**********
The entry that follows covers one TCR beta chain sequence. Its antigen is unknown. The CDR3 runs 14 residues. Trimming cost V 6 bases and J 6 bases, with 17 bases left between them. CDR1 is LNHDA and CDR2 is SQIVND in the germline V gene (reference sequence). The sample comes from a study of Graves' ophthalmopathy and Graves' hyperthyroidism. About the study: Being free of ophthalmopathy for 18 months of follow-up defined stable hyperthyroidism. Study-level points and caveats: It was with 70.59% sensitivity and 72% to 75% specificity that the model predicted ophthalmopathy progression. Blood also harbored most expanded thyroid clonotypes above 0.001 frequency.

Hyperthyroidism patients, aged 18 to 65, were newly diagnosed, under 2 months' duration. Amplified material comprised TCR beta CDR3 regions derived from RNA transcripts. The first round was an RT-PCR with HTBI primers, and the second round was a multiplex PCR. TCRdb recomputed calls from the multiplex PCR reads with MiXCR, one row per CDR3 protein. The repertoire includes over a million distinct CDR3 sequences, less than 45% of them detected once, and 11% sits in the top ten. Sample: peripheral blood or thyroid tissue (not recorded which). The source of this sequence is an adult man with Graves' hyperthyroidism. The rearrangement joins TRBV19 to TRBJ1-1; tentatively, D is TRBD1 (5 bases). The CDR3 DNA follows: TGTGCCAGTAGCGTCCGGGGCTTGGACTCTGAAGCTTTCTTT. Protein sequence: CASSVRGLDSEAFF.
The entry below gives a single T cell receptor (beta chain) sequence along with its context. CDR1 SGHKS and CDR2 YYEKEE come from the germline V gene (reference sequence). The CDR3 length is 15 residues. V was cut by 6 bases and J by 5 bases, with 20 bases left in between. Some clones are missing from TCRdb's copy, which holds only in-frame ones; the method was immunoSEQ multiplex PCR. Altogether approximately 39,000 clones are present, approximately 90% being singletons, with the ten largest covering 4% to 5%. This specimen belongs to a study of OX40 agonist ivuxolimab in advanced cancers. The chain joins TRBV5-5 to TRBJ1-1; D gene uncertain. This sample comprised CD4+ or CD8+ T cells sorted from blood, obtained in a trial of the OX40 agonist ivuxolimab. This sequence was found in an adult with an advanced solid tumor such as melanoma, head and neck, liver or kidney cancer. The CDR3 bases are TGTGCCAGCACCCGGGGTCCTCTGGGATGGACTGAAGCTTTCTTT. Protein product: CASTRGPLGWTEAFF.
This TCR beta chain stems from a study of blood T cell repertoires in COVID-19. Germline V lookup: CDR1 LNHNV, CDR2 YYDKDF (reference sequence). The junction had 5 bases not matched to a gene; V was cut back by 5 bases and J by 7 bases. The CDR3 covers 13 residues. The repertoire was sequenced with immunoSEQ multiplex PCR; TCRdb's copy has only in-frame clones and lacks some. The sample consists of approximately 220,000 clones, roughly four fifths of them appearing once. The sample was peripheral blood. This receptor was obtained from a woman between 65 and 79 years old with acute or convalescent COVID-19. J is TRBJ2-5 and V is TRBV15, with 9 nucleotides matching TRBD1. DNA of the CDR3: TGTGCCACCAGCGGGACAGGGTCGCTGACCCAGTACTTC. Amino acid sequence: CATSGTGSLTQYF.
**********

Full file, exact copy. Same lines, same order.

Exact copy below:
The entry that follows covers one TCR beta chain sequence. Its antigen is unknown. The CDR3 runs 14 residues. Trimming cost V 6 bases and J 6 bases, with 17 bases left between them. CDR1 is LNHDA and CDR2 is SQIVND in the germline V gene (reference sequence). The sample comes from a study of Graves' ophthalmopathy and Graves' hyperthyroidism. About the study: Being free of ophthalmopathy for 18 months of follow-up defined stable hyperthyroidism. Study-level points and caveats: It was with 70.59% sensitivity and 72% to 75% specificity that the model predicted ophthalmopathy progression. Blood also harbored most expanded thyroid clonotypes above 0.001 frequency.

Hyperthyroidism patients, aged 18 to 65, were newly diagnosed, under 2 months' duration. Amplified material comprised TCR beta CDR3 regions derived from RNA transcripts. The first round was an RT-PCR with HTBI primers, and the second round was a multiplex PCR. TCRdb recomputed calls from the multiplex PCR reads with MiXCR, one row per CDR3 protein. The repertoire includes over a million distinct CDR3 sequences, less than 45% of them detected once, and 11% sits in the top ten. Sample: peripheral blood or thyroid tissue (not recorded which). The source of this sequence is an adult man with Graves' hyperthyroidism. The rearrangement joins TRBV19 to TRBJ1-1; tentatively, D is TRBD1 (5 bases). The CDR3 DNA follows: TGTGCCAGTAGCGTCCGGGGCTTGGACTCTGAAGCTTTCTTT. Protein sequence: CASSVRGLDSEAFF.
The entry below gives a single T cell receptor (beta chain) sequence along with its context. CDR1 SGHKS and CDR2 YYEKEE come from the germline V gene (reference sequence). The CDR3 length is 15 residues. V was cut by 6 bases and J by 5 bases, with 20 bases left in between. Some clones are missing from TCRdb's copy, which holds only in-frame ones; the method was immunoSEQ multiplex PCR. Altogether approximately 39,000 clones are present, approximately 90% being singletons, with the ten largest covering 4% to 5%. This specimen belongs to a study of OX40 agonist ivuxolimab in advanced cancers. The chain joins TRBV5-5 to TRBJ1-1; D gene uncertain. This sample comprised CD4+ or CD8+ T cells sorted from blood, obtained in a trial of the OX40 agonist ivuxolimab. This sequence was found in an adult with an advanced solid tumor such as melanoma, head and neck, liver or kidney cancer. The CDR3 bases are TGTGCCAGCACCCGGGGTCCTCTGGGATGGACTGAAGCTTTCTTT. Protein product: CASTRGPLGWTEAFF.
This TCR beta chain stems from a study of blood T cell repertoires in COVID-19. Germline V lookup: CDR1 LNHNV, CDR2 YYDKDF (reference sequence). The junction had 5 bases not matched to a gene; V was cut back by 5 bases and J by 7 bases. The CDR3 covers 13 residues. The repertoire was sequenced with immunoSEQ multiplex PCR; TCRdb's copy has only in-frame clones and lacks some. The sample consists of approximately 220,000 clones, roughly four fifths of them appearing once. The sample was peripheral blood. This receptor was obtained from a woman between 65 and 79 years old with acute or convalescent COVID-19. J is TRBJ2-5 and V is TRBV15, with 9 nucleotides matching TRBD1. DNA of the CDR3: TGTGCCACCAGCGGGACAGGGTCGCTGACCCAGTACTTC. Amino acid sequence: CATSGTGSLTQYF.